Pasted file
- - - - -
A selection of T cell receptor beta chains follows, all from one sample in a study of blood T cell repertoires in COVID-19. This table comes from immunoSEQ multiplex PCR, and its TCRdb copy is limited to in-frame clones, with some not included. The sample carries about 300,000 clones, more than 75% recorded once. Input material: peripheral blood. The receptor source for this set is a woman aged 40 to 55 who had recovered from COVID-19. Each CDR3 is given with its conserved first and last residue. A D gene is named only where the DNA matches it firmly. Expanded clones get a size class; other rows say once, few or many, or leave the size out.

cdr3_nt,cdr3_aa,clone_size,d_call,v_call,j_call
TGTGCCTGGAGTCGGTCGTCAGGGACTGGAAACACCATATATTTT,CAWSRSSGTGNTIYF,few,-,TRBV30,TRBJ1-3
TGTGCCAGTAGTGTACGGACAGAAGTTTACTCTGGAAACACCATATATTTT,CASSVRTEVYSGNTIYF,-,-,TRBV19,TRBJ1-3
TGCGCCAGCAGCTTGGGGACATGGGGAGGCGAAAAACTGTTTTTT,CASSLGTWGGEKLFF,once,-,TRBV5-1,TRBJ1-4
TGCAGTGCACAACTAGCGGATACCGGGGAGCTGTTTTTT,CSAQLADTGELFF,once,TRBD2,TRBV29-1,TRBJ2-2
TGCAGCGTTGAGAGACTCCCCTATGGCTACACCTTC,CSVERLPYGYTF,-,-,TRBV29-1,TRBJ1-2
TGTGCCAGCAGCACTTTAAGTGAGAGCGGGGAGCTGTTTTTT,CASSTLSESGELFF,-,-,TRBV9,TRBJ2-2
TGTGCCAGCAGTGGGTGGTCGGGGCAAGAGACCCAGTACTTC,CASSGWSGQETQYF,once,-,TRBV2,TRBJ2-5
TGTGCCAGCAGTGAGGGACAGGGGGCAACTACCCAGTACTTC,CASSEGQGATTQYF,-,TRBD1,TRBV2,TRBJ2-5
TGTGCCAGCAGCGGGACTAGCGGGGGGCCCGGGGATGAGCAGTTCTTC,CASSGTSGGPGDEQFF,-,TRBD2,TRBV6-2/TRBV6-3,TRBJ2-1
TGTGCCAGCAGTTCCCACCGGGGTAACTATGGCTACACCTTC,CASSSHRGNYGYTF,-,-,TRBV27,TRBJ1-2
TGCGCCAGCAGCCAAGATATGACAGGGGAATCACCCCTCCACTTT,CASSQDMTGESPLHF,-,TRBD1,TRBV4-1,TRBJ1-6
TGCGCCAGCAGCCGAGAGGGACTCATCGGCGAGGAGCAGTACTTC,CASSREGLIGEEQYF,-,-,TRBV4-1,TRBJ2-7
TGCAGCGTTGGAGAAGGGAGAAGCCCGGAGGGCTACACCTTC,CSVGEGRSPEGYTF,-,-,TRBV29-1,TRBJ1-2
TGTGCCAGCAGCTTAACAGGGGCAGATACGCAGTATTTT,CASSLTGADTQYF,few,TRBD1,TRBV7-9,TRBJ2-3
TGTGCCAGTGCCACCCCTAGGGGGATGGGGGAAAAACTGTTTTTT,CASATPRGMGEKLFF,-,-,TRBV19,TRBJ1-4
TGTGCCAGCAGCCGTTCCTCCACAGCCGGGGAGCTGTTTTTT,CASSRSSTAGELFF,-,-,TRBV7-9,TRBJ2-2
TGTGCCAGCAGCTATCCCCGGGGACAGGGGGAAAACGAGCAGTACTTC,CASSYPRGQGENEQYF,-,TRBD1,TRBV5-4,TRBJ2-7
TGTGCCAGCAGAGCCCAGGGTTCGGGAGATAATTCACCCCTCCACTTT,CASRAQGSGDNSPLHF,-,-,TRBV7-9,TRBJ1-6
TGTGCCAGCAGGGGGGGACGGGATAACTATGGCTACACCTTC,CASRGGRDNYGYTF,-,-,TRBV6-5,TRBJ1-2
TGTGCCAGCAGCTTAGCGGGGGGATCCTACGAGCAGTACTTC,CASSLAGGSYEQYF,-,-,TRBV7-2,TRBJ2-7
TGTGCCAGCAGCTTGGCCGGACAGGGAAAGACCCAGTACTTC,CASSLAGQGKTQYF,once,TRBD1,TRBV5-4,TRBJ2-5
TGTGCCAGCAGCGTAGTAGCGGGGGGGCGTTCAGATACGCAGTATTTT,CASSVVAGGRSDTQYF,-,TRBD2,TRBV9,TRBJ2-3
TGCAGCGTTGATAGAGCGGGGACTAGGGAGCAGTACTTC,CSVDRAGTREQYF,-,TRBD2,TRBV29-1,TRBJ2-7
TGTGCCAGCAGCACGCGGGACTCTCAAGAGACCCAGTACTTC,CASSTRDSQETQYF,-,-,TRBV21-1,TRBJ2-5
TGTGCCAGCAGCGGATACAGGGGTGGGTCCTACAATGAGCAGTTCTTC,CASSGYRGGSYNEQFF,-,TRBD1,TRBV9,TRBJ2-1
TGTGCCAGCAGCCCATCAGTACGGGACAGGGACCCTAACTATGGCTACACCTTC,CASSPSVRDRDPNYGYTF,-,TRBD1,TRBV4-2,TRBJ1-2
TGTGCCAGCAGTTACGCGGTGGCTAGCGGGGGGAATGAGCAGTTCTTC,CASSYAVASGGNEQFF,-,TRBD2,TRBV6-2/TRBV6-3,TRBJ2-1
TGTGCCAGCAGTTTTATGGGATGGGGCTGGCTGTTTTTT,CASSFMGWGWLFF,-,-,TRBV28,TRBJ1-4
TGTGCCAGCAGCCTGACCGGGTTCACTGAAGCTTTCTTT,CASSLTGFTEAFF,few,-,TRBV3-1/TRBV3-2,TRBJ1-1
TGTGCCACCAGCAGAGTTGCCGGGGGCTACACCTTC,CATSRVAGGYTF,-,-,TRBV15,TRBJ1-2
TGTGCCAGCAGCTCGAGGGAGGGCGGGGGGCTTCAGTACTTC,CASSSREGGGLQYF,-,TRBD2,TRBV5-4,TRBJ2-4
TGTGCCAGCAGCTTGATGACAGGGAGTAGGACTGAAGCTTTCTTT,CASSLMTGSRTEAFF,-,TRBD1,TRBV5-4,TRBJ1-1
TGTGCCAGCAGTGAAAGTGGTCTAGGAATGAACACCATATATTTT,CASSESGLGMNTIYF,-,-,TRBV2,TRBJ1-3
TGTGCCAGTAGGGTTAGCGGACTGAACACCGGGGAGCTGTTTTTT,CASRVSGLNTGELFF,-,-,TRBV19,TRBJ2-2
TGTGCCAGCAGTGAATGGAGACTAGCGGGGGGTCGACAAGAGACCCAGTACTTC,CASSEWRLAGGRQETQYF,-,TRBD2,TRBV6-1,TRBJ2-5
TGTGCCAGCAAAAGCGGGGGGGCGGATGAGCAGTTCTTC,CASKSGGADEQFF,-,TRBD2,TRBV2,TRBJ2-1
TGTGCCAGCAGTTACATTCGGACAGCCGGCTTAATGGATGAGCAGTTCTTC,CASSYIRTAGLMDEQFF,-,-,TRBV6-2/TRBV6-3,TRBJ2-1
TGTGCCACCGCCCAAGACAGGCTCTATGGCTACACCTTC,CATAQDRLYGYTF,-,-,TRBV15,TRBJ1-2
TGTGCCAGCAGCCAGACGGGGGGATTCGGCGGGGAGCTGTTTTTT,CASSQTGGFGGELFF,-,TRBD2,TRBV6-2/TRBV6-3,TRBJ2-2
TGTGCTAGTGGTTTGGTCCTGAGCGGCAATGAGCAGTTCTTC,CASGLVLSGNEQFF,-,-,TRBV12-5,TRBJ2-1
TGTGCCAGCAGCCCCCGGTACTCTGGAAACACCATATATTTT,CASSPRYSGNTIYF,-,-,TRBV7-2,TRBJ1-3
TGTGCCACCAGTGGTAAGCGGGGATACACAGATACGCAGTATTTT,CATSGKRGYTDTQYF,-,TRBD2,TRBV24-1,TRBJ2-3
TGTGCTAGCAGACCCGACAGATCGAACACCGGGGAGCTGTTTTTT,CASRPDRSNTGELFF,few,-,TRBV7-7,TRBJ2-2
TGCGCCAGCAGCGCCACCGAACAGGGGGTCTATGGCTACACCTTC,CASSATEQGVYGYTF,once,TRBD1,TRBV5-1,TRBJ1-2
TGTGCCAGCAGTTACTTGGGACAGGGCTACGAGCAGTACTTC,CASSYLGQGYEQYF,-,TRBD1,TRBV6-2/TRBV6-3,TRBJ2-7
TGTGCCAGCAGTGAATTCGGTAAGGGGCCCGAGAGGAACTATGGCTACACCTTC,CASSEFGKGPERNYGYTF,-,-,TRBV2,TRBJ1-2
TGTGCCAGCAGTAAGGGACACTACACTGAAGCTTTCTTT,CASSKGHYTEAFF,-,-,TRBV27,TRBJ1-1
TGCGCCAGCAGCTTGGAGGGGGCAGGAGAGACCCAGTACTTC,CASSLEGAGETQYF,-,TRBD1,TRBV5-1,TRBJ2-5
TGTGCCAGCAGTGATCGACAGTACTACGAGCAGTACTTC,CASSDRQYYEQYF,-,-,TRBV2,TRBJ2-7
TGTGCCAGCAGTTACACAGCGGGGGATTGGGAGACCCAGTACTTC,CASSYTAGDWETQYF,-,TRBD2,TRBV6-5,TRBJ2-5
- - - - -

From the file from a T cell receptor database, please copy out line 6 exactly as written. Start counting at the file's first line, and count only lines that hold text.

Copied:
TGCAGTGCACAACTAGCGGATACCGGGGAGCTGTTTTTT,CSAQLADTGELFF,once,TRBD2,TRBV29-1,TRBJ2-2